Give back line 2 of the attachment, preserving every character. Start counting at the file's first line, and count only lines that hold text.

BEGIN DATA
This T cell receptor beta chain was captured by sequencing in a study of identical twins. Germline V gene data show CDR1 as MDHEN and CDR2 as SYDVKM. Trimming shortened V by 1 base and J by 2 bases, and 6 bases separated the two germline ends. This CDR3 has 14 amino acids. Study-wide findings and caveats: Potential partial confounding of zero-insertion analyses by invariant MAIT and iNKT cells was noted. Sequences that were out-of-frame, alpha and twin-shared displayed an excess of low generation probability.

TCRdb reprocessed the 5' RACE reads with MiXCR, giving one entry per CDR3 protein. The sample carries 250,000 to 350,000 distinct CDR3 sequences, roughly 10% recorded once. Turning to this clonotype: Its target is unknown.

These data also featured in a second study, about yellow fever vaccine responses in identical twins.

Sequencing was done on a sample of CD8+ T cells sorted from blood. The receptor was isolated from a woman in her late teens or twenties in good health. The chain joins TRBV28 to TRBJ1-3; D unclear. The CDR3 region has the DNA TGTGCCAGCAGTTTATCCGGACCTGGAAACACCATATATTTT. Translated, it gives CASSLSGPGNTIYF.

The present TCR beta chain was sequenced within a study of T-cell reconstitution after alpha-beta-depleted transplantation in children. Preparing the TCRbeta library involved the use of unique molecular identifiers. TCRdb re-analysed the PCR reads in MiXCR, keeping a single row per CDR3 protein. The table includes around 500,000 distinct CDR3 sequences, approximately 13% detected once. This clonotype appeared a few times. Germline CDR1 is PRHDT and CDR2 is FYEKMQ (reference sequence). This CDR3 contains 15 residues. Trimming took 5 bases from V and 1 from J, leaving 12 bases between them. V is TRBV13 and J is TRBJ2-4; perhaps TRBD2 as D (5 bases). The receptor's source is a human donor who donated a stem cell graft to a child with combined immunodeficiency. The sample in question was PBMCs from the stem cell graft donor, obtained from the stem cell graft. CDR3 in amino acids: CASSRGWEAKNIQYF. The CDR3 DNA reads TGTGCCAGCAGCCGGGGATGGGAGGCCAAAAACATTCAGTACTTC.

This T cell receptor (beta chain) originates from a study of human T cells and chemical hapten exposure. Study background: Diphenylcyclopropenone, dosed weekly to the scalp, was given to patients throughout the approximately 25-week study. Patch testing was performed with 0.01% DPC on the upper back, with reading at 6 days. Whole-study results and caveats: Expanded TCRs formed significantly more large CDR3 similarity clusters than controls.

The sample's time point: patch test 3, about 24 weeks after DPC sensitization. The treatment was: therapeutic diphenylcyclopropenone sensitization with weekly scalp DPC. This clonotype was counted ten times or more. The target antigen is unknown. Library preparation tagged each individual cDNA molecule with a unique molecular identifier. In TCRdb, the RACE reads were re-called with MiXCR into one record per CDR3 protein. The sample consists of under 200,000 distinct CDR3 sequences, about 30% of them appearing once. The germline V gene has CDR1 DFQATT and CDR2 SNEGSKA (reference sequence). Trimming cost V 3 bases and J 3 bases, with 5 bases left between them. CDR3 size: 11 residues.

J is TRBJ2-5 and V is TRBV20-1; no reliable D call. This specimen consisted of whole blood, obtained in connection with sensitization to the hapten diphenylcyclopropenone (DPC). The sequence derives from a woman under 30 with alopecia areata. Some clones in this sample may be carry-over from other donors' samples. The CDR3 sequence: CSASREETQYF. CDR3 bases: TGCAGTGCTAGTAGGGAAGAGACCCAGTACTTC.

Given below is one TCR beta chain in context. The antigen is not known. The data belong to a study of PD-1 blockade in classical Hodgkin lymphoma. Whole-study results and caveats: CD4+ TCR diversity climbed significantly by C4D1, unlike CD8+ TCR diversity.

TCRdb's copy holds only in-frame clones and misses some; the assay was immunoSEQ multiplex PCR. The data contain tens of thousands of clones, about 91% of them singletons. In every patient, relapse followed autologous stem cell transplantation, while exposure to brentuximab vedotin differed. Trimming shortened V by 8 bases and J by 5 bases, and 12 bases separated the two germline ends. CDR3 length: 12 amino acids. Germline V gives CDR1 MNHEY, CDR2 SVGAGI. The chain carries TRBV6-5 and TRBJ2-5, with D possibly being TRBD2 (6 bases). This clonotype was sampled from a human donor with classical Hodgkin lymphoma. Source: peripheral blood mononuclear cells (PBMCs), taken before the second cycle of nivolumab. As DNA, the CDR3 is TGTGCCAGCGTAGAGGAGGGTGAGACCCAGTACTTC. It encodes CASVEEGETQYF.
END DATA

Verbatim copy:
TCRdb reprocessed the 5' RACE reads with MiXCR, giving one entry per CDR3 protein. The sample carries 250,000 to 350,000 distinct CDR3 sequences, roughly 10% recorded once. Turning to this clonotype: Its target is unknown.